“This time of year, the nights fall longer. So grow a spine or catch cold.”
So sings Angel Olsen in her song “Lonely Universe.” She has been on my mind a lot lately, and I can only speculate as to why this is the case. For one, I bought a guitar not too long ago, and I’ve been trying to learn a few of her songs in my free time. This may be the reason why I dreamt last night that I watched her perform, and then had a conversation with her. I actually did see her in concert back in August, but for some reason other than the fact that I’ve been listening to her music a lot, she is only now breaching the forefront of my unconscious mind.
I think this has something to do with my current environment. Since I left for my trip at the beginning of the mid-semester break, autumn has hit hard. Daylight savings time kicked in while I was away, and now the nights truly are falling longer—and earlier. I am less ready for these cold, short days than I thought.
In addition to this, it is becoming more and more apparent that we are past the halfway point of the semester. Most of my assignments were due before the break, save for one paper that I had to finish in the two days between when I returned from my trip and when classes resumed. However, most of my housemates are busier now with schoolwork, and for all of us there is a sense that finals are looming. I guess, in some way, the hopeful melancholy of Angel Olsen’s songs and voice reflects this to me.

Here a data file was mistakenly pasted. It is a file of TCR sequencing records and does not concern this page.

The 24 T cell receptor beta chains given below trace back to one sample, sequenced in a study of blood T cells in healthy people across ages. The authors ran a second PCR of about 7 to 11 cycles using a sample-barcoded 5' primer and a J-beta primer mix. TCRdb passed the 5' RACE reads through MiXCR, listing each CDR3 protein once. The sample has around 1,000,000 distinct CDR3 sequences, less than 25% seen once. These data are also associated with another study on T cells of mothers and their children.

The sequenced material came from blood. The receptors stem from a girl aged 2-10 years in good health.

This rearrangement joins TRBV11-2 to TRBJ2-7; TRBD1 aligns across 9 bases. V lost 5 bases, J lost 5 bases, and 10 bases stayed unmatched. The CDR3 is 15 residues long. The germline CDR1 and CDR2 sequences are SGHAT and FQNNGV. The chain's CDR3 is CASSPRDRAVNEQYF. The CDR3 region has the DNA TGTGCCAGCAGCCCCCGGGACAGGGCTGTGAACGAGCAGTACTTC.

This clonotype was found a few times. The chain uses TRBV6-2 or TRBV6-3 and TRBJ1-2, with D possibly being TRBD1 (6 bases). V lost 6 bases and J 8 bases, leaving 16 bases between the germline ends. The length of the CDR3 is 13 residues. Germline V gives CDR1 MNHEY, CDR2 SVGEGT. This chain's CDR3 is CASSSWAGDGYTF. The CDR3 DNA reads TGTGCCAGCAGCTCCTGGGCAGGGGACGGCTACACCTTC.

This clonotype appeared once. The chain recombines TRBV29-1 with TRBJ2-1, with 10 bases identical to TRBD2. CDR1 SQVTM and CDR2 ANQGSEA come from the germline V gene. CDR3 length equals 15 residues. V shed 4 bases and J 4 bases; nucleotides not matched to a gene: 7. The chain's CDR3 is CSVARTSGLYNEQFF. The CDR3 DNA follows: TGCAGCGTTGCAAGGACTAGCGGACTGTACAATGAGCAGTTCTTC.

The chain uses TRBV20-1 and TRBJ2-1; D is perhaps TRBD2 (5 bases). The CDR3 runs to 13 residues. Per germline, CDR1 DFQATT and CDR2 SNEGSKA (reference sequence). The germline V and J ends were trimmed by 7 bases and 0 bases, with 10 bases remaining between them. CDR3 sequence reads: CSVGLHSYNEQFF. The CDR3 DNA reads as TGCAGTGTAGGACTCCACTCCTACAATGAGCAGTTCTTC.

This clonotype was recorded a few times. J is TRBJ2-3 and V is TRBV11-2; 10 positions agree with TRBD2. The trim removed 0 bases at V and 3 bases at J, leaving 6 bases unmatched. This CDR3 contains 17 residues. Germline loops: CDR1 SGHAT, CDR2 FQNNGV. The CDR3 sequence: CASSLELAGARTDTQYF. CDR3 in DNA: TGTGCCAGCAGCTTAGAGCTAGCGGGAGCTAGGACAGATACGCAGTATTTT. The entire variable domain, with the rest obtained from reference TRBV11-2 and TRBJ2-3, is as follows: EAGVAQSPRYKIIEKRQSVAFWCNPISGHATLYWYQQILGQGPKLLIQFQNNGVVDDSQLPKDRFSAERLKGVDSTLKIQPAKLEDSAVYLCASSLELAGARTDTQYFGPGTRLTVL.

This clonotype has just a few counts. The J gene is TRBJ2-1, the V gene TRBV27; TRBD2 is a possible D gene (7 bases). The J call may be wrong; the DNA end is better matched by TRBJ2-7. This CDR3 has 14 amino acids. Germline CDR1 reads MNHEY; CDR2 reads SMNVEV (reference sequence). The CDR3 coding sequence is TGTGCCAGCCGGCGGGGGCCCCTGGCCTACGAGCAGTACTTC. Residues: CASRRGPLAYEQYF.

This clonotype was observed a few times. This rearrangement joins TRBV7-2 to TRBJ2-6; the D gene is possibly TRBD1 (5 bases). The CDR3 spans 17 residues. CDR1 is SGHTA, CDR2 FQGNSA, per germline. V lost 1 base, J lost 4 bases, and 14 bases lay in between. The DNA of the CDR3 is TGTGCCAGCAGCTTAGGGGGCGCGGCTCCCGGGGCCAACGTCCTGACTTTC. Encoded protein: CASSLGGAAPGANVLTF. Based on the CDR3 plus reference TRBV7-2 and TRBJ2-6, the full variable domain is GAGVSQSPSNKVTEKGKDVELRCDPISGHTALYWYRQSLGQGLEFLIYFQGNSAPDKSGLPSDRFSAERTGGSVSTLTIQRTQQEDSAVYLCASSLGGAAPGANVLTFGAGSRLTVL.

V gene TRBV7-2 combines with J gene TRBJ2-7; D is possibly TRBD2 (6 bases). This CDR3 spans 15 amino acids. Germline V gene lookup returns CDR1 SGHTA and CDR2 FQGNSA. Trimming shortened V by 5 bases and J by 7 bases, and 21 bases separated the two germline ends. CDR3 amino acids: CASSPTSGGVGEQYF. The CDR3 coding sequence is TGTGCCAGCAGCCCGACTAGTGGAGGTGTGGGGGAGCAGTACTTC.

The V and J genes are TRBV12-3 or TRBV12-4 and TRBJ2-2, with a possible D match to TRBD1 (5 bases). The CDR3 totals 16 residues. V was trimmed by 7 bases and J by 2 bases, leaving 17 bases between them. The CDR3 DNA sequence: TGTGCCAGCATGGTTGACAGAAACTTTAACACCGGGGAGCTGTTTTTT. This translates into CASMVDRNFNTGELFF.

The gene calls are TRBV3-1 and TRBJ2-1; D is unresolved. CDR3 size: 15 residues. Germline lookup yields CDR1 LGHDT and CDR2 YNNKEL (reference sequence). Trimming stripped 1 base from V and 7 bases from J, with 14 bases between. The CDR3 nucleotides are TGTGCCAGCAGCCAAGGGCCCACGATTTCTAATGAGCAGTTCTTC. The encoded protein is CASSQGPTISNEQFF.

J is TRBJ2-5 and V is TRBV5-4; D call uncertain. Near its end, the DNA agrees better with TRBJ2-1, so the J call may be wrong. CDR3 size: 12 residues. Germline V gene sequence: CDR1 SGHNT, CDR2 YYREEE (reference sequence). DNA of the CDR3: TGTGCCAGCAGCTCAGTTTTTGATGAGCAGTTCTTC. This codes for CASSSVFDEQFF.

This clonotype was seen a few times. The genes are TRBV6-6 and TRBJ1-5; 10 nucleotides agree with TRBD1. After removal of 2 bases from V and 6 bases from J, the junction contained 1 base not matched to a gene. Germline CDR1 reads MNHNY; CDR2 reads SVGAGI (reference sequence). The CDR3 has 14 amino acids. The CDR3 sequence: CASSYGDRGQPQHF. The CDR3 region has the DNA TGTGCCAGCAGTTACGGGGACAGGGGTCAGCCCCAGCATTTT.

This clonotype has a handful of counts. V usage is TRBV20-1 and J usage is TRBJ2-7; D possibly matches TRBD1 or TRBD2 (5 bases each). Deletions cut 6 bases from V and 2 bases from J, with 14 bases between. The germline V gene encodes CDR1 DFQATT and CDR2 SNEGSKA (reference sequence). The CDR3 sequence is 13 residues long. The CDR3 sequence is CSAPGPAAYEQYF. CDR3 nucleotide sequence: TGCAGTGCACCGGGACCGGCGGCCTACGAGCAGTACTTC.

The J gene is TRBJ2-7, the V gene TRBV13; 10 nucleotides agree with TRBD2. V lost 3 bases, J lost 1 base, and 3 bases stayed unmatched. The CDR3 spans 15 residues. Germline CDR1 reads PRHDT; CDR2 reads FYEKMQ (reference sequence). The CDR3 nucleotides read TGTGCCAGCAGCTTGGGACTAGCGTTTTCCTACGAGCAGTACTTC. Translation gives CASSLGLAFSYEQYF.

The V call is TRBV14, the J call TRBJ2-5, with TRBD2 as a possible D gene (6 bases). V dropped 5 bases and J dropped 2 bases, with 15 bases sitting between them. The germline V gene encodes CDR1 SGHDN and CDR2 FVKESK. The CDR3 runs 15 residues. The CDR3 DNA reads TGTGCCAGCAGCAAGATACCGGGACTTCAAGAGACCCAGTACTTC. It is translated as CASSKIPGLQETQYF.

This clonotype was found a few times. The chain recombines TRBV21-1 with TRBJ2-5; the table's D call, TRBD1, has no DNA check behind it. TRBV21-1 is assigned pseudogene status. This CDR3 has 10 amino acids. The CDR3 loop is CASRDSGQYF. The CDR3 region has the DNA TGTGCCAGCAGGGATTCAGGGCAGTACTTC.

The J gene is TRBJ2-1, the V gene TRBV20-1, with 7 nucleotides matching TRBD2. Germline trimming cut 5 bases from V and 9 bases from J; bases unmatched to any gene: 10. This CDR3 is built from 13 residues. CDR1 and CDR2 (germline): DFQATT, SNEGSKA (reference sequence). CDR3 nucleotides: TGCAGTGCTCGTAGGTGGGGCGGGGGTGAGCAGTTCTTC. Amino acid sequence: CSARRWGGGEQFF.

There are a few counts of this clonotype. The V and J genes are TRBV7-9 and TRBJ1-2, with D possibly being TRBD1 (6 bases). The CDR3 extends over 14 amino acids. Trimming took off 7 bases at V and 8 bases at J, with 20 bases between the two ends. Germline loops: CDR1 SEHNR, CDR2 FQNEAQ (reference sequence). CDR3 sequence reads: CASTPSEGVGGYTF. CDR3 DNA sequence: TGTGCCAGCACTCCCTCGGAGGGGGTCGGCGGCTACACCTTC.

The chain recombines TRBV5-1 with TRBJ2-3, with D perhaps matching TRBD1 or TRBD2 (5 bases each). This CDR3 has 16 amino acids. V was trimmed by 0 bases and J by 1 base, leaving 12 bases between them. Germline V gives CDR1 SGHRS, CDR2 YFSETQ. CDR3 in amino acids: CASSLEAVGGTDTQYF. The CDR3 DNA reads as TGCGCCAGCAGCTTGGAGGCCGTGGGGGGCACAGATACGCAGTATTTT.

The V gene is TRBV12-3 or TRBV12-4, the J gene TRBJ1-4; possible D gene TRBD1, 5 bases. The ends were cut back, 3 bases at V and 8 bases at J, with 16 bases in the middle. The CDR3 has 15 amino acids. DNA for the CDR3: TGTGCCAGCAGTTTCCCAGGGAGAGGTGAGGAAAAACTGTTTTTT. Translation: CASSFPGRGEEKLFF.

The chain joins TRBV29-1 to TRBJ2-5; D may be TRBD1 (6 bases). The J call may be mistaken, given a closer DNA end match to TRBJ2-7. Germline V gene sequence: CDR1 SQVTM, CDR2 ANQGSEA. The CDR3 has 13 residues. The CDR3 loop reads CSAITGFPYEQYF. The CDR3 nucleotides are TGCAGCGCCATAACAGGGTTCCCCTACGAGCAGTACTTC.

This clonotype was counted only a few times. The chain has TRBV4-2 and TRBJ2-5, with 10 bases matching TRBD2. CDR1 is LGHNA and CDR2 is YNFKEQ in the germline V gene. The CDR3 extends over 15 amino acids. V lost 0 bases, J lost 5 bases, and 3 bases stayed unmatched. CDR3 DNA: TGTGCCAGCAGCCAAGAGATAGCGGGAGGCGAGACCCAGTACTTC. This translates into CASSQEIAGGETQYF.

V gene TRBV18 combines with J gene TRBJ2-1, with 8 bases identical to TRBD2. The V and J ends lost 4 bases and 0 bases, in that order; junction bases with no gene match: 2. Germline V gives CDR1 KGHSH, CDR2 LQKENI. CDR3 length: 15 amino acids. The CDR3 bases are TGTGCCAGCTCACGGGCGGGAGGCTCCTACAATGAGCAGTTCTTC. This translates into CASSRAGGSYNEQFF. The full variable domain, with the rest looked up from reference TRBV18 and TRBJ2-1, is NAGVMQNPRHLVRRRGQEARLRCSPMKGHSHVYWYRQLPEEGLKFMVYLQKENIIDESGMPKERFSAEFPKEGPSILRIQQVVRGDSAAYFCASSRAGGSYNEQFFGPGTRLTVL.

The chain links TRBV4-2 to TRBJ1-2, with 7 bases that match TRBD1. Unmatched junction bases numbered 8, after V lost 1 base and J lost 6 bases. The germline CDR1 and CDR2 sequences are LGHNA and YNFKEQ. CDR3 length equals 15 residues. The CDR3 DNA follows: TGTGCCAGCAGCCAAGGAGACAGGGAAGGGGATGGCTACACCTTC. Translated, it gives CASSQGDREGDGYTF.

This is also the point in the semester when many people’s families come to visit them. My dad and sister arrive in Glasgow next Wednesday, and I am very excited to see them. I will enjoy my time here with them immensely, but I know that when they leave I will experience a new type of homesickness that I haven’t yet felt in Stirling. I will have had a taste of home, and this will remind me of two things: that I can’t go home with them, and that my time here will be over before I know it. As much as I miss being home, I know I will miss Stirling just as much once I leave. But I know this kind of thinking is unproductive, and I am chalking up this tiresome reflection to the weather.
Stirling is actually quite beautiful today. It is considerably foggy, and there are now more leaves on the ground throughout campus than there are on the trees. One of my friends just returned from spending a week with her family in different parts of Scotland, and she told me that at one point she and her sister had decided that it was “Bon Iver weather.” I know this feeling; right now I want to do nothing more than listen to Bon Iver and Angel Olsen and look out my bedroom window at all of the fog and bare tree branches. It’s just that kind of day.